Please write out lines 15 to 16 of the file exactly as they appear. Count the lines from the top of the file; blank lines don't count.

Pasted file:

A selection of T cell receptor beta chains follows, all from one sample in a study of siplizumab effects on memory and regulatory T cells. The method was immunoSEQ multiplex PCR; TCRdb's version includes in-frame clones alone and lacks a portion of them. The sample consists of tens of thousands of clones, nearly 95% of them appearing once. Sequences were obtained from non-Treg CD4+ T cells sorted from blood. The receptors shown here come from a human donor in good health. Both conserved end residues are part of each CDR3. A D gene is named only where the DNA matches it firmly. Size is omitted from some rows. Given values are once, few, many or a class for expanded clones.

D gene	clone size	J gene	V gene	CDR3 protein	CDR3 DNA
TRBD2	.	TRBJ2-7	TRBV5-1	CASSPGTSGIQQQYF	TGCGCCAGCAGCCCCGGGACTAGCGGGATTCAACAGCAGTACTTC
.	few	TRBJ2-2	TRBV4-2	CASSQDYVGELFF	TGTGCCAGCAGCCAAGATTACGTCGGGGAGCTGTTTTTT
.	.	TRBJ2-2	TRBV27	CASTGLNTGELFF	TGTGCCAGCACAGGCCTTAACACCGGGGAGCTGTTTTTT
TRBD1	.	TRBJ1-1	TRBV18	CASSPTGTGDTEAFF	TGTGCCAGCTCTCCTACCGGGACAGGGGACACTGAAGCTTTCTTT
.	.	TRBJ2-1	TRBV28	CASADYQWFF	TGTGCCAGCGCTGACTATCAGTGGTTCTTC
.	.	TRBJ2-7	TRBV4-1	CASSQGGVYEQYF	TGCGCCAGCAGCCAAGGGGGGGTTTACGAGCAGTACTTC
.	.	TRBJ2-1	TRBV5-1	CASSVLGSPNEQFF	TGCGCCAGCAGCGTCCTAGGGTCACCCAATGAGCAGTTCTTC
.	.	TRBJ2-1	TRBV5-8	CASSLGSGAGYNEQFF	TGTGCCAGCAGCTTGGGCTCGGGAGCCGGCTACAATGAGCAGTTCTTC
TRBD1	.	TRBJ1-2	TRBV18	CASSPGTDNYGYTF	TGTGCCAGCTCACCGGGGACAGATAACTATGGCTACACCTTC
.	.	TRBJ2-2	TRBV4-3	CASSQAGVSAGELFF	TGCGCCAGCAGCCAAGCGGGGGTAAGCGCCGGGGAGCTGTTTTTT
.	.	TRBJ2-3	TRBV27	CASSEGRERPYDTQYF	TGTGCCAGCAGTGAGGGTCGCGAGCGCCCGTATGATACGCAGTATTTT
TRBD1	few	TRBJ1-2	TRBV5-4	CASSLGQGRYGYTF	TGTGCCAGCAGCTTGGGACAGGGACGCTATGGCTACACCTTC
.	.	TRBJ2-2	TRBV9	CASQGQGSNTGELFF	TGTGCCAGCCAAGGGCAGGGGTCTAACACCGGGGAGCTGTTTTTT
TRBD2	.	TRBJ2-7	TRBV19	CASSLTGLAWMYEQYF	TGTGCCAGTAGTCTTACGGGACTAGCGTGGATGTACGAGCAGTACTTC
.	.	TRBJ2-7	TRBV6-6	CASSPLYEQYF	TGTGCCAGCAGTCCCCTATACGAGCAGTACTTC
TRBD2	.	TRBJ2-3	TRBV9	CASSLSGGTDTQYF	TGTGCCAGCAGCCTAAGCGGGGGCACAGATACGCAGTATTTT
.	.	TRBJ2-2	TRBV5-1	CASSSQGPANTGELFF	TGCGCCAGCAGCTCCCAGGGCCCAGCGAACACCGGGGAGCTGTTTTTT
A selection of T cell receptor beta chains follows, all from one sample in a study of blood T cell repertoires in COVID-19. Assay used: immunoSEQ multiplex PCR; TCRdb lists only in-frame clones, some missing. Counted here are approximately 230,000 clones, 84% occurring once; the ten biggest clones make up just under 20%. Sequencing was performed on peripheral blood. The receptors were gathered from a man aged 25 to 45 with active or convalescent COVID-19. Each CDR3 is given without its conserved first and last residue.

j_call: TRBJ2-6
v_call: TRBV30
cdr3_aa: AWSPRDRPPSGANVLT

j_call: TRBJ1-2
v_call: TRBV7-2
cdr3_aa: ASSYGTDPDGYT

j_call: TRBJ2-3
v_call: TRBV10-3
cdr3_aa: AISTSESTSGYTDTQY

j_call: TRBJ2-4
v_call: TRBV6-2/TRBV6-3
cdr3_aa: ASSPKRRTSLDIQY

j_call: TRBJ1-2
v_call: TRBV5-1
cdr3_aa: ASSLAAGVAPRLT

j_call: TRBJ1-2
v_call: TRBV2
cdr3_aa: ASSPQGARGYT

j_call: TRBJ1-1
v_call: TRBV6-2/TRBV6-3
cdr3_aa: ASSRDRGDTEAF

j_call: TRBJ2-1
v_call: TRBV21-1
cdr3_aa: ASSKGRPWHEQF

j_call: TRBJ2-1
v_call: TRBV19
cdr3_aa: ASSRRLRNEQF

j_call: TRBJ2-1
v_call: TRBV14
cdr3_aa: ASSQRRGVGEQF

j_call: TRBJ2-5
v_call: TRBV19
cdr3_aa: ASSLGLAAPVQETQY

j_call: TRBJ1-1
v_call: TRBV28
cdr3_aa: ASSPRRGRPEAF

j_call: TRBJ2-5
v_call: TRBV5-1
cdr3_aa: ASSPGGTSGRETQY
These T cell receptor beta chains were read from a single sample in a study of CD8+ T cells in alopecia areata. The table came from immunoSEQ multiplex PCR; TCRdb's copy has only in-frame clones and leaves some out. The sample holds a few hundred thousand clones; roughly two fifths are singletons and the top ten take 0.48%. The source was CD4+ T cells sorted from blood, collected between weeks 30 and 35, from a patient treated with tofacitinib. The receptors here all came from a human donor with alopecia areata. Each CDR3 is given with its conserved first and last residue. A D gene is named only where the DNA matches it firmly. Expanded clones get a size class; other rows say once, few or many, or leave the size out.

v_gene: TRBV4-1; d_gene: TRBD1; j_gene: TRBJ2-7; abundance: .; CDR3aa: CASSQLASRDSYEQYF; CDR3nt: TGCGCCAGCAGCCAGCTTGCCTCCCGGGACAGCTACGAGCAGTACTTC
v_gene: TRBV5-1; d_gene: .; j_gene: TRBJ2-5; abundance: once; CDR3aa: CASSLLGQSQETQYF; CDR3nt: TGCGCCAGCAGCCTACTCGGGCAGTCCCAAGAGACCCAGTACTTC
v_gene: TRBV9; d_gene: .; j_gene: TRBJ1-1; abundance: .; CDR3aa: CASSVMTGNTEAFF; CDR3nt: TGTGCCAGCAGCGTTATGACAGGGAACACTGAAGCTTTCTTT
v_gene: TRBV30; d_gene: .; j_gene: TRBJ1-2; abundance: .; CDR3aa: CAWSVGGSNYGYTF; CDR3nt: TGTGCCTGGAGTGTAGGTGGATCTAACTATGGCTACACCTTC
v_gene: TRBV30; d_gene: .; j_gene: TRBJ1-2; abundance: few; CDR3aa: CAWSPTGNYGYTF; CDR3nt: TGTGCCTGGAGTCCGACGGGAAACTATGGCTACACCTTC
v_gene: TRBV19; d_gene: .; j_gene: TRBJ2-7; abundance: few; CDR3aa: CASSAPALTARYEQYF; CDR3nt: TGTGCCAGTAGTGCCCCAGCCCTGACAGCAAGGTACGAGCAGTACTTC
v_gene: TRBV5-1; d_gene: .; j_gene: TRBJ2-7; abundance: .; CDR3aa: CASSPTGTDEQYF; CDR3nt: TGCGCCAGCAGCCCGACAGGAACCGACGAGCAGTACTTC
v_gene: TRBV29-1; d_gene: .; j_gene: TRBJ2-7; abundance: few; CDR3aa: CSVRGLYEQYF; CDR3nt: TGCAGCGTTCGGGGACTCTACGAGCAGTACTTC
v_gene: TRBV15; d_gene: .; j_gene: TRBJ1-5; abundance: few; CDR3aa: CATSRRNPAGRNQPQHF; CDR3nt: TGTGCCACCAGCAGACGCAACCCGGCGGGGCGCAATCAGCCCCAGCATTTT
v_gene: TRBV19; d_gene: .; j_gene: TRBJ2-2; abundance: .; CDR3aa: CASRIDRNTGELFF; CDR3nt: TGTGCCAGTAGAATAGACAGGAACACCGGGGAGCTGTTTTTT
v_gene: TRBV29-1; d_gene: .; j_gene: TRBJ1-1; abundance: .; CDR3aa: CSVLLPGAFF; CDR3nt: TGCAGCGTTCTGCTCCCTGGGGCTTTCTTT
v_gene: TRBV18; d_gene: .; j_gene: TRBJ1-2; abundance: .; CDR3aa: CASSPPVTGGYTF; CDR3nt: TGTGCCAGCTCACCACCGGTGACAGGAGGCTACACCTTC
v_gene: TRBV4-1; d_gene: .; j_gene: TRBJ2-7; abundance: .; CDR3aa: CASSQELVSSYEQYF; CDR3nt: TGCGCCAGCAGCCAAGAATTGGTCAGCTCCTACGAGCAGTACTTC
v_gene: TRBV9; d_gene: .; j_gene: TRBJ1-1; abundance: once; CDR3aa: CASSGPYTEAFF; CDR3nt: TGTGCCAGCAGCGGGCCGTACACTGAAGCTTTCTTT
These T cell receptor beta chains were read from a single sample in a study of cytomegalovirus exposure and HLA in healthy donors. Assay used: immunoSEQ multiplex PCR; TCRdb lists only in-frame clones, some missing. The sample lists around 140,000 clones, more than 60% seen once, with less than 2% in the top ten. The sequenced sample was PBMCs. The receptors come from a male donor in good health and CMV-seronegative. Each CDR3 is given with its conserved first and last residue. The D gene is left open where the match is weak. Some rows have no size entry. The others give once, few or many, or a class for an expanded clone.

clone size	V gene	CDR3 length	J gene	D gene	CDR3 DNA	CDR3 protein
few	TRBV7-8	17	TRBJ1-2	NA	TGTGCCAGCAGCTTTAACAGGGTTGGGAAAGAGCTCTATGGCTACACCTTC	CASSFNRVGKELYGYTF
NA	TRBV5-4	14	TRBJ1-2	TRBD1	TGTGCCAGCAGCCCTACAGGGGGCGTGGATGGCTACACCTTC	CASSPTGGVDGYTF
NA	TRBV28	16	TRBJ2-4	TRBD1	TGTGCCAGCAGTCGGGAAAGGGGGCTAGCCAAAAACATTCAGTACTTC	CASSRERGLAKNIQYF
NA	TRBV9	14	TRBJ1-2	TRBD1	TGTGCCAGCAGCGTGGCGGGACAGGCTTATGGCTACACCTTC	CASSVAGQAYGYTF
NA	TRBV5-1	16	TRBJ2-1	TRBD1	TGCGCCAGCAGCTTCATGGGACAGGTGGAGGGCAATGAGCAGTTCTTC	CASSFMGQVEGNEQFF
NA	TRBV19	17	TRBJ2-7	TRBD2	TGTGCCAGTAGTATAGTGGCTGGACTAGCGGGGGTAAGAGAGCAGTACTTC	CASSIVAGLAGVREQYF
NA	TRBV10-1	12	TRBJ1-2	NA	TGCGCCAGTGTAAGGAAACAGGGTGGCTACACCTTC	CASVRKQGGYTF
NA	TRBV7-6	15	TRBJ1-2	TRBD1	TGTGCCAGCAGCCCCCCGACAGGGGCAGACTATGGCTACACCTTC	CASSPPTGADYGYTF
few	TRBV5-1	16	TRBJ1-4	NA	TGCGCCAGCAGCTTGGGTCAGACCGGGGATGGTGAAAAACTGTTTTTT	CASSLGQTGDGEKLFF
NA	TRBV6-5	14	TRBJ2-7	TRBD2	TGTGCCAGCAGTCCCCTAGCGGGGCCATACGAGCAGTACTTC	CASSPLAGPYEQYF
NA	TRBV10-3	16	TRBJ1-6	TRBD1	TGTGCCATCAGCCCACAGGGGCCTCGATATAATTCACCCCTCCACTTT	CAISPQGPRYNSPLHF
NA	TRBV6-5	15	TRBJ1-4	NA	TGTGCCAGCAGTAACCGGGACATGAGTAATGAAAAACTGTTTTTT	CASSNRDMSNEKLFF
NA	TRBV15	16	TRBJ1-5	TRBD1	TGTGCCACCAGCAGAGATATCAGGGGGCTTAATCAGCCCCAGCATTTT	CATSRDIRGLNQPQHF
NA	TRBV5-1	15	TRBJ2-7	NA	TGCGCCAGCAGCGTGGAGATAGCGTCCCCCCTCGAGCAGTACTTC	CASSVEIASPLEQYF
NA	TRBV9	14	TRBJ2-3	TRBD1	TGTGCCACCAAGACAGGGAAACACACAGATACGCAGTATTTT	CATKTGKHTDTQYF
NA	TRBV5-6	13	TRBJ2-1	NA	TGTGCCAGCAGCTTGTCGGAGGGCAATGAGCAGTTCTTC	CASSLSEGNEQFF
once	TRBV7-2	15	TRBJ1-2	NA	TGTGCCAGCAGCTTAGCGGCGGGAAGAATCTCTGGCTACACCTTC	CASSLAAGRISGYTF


.	.	TRBJ2-2	TRBV9	CASQGQGSNTGELFF	TGTGCCAGCCAAGGGCAGGGGTCTAACACCGGGGAGCTGTTTTTT
TRBD2	.	TRBJ2-7	TRBV19	CASSLTGLAWMYEQYF	TGTGCCAGTAGTCTTACGGGACTAGCGTGGATGTACGAGCAGTACTTC